feelings and grow to the point where he learns he can accept the blow
fate has dealt him as long as he has the precious support and
understanding of his family and friends.

Well envisioned and excellently written, "The Blessing" is a must-read
for AU and angst-lovers alike! Bravo ladies!!!

Title: Dirty Jobs · Author: Pearl Took · Genres: Humor: Shire · ID: 232
Reviewer: Cathleen · 2008-11-28 14:59:10
For some reason, this little story has become one of my favourites! I
love the way Pearl has portrayed Pippin in this tale as a resourceful,
hardworking youngster who is not afraid to tackle just about anything
to reach his goal. In this case, the goal is to make enough money on
his own to purchase a "just because I love you" gift for his mother.
He doesn't want to ask his father for money, he insists on earning it
himself, and this shows him as having the very admirable trait of
being self-motivated and ambitious. That's one thing about the way
Pippin was portrayed in the movies that I have never liked, and
honestly, he's so often shown as being hyper and/or overly energetic
that I can't understand why anyone would show him as lazy? That just
doesn't fit in my view of this wonderful character and I love the way
pearl has taken his trait of resourcefullness and carried it to new
heights as the lad cheerfully takes on every job he can find, no
matter how foul!

Of course, his behaviour then leads to the suspicion that the Took's
are going broke! Naturally, this is not the case and after a time the
gossip reaches Paladin Took's ears and he confronts his son about what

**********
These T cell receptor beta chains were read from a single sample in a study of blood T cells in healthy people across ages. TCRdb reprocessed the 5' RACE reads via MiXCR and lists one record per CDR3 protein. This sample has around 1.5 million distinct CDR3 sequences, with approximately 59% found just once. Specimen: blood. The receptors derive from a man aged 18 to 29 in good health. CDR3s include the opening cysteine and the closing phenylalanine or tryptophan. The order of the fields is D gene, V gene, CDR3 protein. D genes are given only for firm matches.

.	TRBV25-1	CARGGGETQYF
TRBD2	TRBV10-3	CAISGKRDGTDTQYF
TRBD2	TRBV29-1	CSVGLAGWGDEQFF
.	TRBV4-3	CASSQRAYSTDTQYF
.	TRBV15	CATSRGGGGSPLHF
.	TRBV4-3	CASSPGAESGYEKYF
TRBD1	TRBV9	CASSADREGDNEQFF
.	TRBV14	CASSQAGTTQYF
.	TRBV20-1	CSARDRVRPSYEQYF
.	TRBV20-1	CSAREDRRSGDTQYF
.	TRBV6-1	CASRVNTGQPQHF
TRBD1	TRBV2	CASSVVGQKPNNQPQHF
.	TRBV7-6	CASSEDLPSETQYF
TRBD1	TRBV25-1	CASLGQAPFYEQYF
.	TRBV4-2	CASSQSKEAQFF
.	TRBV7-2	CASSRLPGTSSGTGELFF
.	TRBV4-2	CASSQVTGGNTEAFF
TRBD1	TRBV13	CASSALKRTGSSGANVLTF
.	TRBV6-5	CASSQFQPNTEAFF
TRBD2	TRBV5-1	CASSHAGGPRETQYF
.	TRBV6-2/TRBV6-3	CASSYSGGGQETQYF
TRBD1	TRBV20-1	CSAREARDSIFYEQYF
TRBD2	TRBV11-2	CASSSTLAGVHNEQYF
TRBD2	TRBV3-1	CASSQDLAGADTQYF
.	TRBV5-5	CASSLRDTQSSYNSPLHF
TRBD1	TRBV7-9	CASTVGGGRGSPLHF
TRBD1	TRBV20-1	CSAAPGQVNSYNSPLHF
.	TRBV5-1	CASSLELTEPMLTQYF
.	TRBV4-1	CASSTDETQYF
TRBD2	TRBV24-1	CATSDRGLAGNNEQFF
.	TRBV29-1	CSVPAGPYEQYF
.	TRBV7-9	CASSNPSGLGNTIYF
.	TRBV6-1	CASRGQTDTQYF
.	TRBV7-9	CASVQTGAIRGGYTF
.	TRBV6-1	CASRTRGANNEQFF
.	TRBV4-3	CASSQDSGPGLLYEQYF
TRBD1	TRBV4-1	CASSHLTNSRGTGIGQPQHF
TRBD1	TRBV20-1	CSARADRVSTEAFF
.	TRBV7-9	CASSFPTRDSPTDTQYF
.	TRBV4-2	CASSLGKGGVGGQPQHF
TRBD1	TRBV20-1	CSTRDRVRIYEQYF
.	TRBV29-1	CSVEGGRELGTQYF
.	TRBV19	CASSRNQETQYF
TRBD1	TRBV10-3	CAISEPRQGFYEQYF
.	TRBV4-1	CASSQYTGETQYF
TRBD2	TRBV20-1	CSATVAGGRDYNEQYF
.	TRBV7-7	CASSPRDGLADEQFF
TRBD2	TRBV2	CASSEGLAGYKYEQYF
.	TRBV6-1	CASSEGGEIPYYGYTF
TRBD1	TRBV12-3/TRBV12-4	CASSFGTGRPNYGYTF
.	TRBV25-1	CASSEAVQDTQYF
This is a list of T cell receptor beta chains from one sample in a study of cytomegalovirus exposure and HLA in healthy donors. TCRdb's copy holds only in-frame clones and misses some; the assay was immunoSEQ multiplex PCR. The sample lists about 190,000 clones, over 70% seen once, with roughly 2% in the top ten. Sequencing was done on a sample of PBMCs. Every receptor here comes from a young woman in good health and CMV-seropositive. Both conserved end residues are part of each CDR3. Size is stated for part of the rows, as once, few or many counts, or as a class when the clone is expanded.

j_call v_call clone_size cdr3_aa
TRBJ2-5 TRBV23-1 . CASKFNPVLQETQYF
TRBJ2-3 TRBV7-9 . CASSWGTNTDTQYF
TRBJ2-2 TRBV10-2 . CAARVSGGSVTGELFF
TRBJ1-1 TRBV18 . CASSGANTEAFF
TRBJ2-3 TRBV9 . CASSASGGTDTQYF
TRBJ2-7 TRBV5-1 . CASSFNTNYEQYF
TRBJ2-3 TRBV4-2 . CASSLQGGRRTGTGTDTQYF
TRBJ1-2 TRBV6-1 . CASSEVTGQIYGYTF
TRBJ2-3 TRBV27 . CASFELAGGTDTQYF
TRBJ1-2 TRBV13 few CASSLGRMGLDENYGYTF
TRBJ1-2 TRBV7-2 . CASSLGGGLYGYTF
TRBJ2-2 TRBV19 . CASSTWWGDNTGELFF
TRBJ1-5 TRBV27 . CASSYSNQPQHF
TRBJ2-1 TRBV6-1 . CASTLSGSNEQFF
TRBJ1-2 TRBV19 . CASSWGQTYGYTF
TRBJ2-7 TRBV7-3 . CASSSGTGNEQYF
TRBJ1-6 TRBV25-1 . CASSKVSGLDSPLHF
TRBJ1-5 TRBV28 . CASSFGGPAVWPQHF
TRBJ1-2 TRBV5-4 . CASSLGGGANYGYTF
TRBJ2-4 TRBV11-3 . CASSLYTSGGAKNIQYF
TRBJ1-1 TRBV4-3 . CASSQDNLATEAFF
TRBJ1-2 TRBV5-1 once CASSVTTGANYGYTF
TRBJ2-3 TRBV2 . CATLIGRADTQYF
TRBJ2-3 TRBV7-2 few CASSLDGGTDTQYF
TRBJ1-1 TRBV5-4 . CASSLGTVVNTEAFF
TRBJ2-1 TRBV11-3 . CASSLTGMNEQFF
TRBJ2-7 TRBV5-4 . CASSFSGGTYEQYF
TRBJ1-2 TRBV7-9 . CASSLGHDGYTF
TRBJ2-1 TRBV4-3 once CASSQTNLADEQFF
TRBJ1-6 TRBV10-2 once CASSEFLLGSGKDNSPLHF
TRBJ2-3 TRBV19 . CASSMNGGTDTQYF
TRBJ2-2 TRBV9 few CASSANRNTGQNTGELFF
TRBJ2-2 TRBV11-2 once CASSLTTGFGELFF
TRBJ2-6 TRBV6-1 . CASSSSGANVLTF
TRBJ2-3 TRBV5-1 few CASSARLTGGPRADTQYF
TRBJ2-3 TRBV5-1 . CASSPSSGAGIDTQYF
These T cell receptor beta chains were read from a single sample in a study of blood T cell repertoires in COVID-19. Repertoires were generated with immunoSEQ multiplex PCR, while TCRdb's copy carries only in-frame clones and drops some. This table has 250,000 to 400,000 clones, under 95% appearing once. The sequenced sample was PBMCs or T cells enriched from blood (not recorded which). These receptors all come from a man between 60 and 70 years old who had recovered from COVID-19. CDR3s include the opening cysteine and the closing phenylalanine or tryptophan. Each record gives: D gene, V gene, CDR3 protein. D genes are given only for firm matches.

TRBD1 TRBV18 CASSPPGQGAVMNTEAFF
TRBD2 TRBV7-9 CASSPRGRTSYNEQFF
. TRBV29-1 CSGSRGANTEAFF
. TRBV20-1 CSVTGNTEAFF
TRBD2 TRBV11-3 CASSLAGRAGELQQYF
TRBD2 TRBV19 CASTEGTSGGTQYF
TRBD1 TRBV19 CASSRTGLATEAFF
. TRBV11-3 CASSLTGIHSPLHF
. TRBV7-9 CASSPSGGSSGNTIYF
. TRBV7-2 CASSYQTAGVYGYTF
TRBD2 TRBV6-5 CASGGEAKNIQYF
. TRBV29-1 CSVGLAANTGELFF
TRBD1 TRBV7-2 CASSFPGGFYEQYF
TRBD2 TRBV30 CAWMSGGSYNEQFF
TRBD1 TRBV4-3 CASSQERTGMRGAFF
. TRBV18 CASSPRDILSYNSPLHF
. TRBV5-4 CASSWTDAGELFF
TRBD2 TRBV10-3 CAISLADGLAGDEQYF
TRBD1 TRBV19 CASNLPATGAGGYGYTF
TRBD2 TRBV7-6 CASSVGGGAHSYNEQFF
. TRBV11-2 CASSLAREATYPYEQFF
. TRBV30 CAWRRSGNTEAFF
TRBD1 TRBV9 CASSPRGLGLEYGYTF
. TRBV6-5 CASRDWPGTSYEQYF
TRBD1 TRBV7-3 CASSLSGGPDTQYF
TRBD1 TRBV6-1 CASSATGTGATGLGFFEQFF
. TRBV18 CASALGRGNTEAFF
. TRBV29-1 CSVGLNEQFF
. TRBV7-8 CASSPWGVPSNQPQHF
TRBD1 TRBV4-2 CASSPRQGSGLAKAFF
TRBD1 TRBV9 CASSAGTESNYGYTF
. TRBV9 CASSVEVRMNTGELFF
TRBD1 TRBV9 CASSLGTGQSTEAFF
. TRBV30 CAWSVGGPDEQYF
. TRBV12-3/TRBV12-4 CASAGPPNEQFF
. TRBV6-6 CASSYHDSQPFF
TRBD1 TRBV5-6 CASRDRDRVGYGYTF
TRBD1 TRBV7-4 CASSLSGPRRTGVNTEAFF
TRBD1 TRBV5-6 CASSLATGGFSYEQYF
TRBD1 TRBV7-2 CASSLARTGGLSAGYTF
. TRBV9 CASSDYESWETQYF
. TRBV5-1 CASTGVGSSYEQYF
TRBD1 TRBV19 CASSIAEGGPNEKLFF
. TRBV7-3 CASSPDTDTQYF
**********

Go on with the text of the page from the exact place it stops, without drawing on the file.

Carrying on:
he's been up to. The story finishes with some touching father and son
interaction. I highly recommend "Dirty Jobs" to every Pippin lover who
likes seeing him portrayed as the clever, ambitious and thoughtful lad
he is and not some layabout character who "never did a hard day's work
in your life" as movie Merry said to him.

Well done, Pearl, and I'd love to see another story along these lines!!

Title: Not Quite Any Other Day · Author: Pearl Took · Races: Hobbits:
Family · ID: 631
Reviewer: Cathleen · 2008-11-28 15:06:43
This is a lovely, touching exploration of the beginnings of
Esmeralda's and Saradoc's courtship as Paladin prepares to marry
Eglantine. Poor Esmie. I remember, as someone here has already
mentioned, my own wedding day and my brother's reaction and feelings
about it. It's hard when relationships change, but we just have to
look forward to what is to come! Very sweet story, and I do enjoy
tales that look at the early relationships of some of my favourite

Title: A Taste of Home · Author: Pearl Took · Races: Hobbits:
Friendship · ID: 138
Reviewer: Cathleen · 2008-11-28 15:15:28
I'm not usually all that fond of stories that take place in Merry and
Pippin's later years because they make me sad. For the moment, I am
still very content in reading and writing the younger years of all the
hobbits. Maybe it's because I see so much angst in my RL job that I
gravitate towards the younger, happier times. Anyway, this is a
charming tale depsite the underlying current of the pain and dread of
old age and the loss of loved ones. I cannot *abide* fruitcake, hee! I
admit even reading about how it's made makes me feel ill <wink> but
this is a lovely and touching story about a very special friendship
and the lengths Merry and Pippin will go to for one another. I enjoyed
it very much!

Title: Yule Tails · Author: Pearl Took · Races: Cross-Cultural · ID: 303
Reviewer: Cathleen · 2008-11-28 15:22:27
This bright and cleverly written story was created for the G-Fic
group's very first Yule Fic Exchange last year, and what a lovely
example of contrast and comparison between the characters of Pippin
Took and Faramir of Gondor, who is the namesake of Pippin's son.
Certainly these two must have shared a special bond to have caused
Pippin to name his son after him. Pearl's story is excellent and takes
the reader from each character's childhood Yules to later ones, and
centers around a much-desired gift of a pony or a horse. From toy ones
all the way to real ones, each phase of their lives is accompanied by
something special happening on Yule, and brings us to a very
delightful conclusion!

MEWD, Pearl!